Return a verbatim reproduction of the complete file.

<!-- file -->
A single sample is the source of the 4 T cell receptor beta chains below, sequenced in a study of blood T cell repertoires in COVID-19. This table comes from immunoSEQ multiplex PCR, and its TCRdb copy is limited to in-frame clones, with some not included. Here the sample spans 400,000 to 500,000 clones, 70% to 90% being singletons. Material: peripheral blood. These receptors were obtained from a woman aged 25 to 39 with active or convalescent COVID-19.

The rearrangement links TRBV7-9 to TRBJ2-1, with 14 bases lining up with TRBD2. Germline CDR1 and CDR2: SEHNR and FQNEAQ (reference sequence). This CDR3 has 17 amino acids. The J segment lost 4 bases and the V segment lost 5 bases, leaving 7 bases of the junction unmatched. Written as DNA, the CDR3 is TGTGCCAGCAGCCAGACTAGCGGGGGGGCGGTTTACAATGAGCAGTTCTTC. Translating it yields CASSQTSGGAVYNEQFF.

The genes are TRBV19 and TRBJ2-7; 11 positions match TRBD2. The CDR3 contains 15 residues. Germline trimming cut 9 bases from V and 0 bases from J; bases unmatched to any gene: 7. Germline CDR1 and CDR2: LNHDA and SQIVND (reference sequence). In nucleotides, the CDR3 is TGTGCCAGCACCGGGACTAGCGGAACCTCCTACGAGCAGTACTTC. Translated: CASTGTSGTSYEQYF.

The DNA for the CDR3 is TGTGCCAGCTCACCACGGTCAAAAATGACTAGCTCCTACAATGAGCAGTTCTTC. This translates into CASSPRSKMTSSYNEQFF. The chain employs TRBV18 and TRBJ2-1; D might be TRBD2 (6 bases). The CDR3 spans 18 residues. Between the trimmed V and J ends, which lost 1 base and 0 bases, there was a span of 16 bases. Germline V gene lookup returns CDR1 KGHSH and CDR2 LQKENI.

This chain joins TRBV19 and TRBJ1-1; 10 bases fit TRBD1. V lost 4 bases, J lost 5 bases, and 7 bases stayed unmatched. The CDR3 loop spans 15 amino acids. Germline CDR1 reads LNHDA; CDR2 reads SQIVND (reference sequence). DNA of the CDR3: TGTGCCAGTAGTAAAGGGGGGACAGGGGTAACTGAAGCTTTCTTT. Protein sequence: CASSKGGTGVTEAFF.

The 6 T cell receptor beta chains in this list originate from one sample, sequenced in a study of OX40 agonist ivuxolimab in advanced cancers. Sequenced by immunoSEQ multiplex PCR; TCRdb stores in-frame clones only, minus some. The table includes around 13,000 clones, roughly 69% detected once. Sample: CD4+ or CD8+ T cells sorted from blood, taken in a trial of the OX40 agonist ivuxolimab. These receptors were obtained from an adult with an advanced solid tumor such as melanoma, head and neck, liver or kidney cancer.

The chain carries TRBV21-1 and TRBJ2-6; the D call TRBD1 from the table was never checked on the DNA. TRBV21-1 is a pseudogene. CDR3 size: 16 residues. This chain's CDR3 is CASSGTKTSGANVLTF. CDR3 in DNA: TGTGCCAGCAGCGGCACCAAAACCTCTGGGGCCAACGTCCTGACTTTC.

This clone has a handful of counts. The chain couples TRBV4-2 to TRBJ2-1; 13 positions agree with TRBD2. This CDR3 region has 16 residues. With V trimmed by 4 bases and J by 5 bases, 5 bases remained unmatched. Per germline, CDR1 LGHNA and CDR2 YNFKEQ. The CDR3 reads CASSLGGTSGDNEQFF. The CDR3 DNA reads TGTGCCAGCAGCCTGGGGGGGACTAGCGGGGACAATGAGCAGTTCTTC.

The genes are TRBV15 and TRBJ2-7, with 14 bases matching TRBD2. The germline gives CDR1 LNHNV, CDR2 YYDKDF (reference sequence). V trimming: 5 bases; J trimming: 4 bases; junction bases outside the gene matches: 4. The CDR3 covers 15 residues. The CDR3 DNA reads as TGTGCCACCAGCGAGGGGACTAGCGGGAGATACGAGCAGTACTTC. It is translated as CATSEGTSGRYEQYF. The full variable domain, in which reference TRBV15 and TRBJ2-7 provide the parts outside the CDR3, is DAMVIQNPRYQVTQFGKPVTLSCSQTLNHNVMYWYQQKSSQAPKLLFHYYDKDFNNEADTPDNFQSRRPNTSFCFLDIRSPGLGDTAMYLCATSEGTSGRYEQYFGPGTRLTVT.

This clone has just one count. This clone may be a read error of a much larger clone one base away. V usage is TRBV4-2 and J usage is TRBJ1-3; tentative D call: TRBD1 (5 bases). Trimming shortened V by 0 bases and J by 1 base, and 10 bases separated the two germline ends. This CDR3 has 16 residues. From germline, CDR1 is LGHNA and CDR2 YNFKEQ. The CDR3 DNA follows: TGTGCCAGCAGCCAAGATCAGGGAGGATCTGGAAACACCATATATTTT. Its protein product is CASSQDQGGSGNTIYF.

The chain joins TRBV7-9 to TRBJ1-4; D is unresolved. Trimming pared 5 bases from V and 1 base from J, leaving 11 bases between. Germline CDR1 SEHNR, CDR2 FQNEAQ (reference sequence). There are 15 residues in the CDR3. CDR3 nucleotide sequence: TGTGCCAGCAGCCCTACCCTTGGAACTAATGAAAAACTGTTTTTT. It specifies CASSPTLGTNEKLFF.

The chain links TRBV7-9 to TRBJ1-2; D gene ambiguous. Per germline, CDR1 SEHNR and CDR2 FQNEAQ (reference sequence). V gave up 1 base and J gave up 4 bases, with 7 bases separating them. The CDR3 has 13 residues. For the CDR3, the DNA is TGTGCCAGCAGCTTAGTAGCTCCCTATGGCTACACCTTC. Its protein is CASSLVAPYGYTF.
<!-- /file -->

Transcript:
A single sample is the source of the 4 T cell receptor beta chains below, sequenced in a study of blood T cell repertoires in COVID-19. This table comes from immunoSEQ multiplex PCR, and its TCRdb copy is limited to in-frame clones, with some not included. Here the sample spans 400,000 to 500,000 clones, 70% to 90% being singletons. Material: peripheral blood. These receptors were obtained from a woman aged 25 to 39 with active or convalescent COVID-19.

The rearrangement links TRBV7-9 to TRBJ2-1, with 14 bases lining up with TRBD2. Germline CDR1 and CDR2: SEHNR and FQNEAQ (reference sequence). This CDR3 has 17 amino acids. The J segment lost 4 bases and the V segment lost 5 bases, leaving 7 bases of the junction unmatched. Written as DNA, the CDR3 is TGTGCCAGCAGCCAGACTAGCGGGGGGGCGGTTTACAATGAGCAGTTCTTC. Translating it yields CASSQTSGGAVYNEQFF.

The genes are TRBV19 and TRBJ2-7; 11 positions match TRBD2. The CDR3 contains 15 residues. Germline trimming cut 9 bases from V and 0 bases from J; bases unmatched to any gene: 7. Germline CDR1 and CDR2: LNHDA and SQIVND (reference sequence). In nucleotides, the CDR3 is TGTGCCAGCACCGGGACTAGCGGAACCTCCTACGAGCAGTACTTC. Translated: CASTGTSGTSYEQYF.

The DNA for the CDR3 is TGTGCCAGCTCACCACGGTCAAAAATGACTAGCTCCTACAATGAGCAGTTCTTC. This translates into CASSPRSKMTSSYNEQFF. The chain employs TRBV18 and TRBJ2-1; D might be TRBD2 (6 bases). The CDR3 spans 18 residues. Between the trimmed V and J ends, which lost 1 base and 0 bases, there was a span of 16 bases. Germline V gene lookup returns CDR1 KGHSH and CDR2 LQKENI.

This chain joins TRBV19 and TRBJ1-1; 10 bases fit TRBD1. V lost 4 bases, J lost 5 bases, and 7 bases stayed unmatched. The CDR3 loop spans 15 amino acids. Germline CDR1 reads LNHDA; CDR2 reads SQIVND (reference sequence). DNA of the CDR3: TGTGCCAGTAGTAAAGGGGGGACAGGGGTAACTGAAGCTTTCTTT. Protein sequence: CASSKGGTGVTEAFF.

The 6 T cell receptor beta chains in this list originate from one sample, sequenced in a study of OX40 agonist ivuxolimab in advanced cancers. Sequenced by immunoSEQ multiplex PCR; TCRdb stores in-frame clones only, minus some. The table includes around 13,000 clones, roughly 69% detected once. Sample: CD4+ or CD8+ T cells sorted from blood, taken in a trial of the OX40 agonist ivuxolimab. These receptors were obtained from an adult with an advanced solid tumor such as melanoma, head and neck, liver or kidney cancer.

The chain carries TRBV21-1 and TRBJ2-6; the D call TRBD1 from the table was never checked on the DNA. TRBV21-1 is a pseudogene. CDR3 size: 16 residues. This chain's CDR3 is CASSGTKTSGANVLTF. CDR3 in DNA: TGTGCCAGCAGCGGCACCAAAACCTCTGGGGCCAACGTCCTGACTTTC.

This clone has a handful of counts. The chain couples TRBV4-2 to TRBJ2-1; 13 positions agree with TRBD2. This CDR3 region has 16 residues. With V trimmed by 4 bases and J by 5 bases, 5 bases remained unmatched. Per germline, CDR1 LGHNA and CDR2 YNFKEQ. The CDR3 reads CASSLGGTSGDNEQFF. The CDR3 DNA reads TGTGCCAGCAGCCTGGGGGGGACTAGCGGGGACAATGAGCAGTTCTTC.

The genes are TRBV15 and TRBJ2-7, with 14 bases matching TRBD2. The germline gives CDR1 LNHNV, CDR2 YYDKDF (reference sequence). V trimming: 5 bases; J trimming: 4 bases; junction bases outside the gene matches: 4. The CDR3 covers 15 residues. The CDR3 DNA reads as TGTGCCACCAGCGAGGGGACTAGCGGGAGATACGAGCAGTACTTC. It is translated as CATSEGTSGRYEQYF. The full variable domain, in which reference TRBV15 and TRBJ2-7 provide the parts outside the CDR3, is DAMVIQNPRYQVTQFGKPVTLSCSQTLNHNVMYWYQQKSSQAPKLLFHYYDKDFNNEADTPDNFQSRRPNTSFCFLDIRSPGLGDTAMYLCATSEGTSGRYEQYFGPGTRLTVT.

This clone has just one count. This clone may be a read error of a much larger clone one base away. V usage is TRBV4-2 and J usage is TRBJ1-3; tentative D call: TRBD1 (5 bases). Trimming shortened V by 0 bases and J by 1 base, and 10 bases separated the two germline ends. This CDR3 has 16 residues. From germline, CDR1 is LGHNA and CDR2 YNFKEQ. The CDR3 DNA follows: TGTGCCAGCAGCCAAGATCAGGGAGGATCTGGAAACACCATATATTTT. Its protein product is CASSQDQGGSGNTIYF.

The chain joins TRBV7-9 to TRBJ1-4; D is unresolved. Trimming pared 5 bases from V and 1 base from J, leaving 11 bases between. Germline CDR1 SEHNR, CDR2 FQNEAQ (reference sequence). There are 15 residues in the CDR3. CDR3 nucleotide sequence: TGTGCCAGCAGCCCTACCCTTGGAACTAATGAAAAACTGTTTTTT. It specifies CASSPTLGTNEKLFF.

The chain links TRBV7-9 to TRBJ1-2; D gene ambiguous. Per germline, CDR1 SEHNR and CDR2 FQNEAQ (reference sequence). V gave up 1 base and J gave up 4 bases, with 7 bases separating them. The CDR3 has 13 residues. For the CDR3, the DNA is TGTGCCAGCAGCTTAGTAGCTCCCTATGGCTACACCTTC. Its protein is CASSLVAPYGYTF.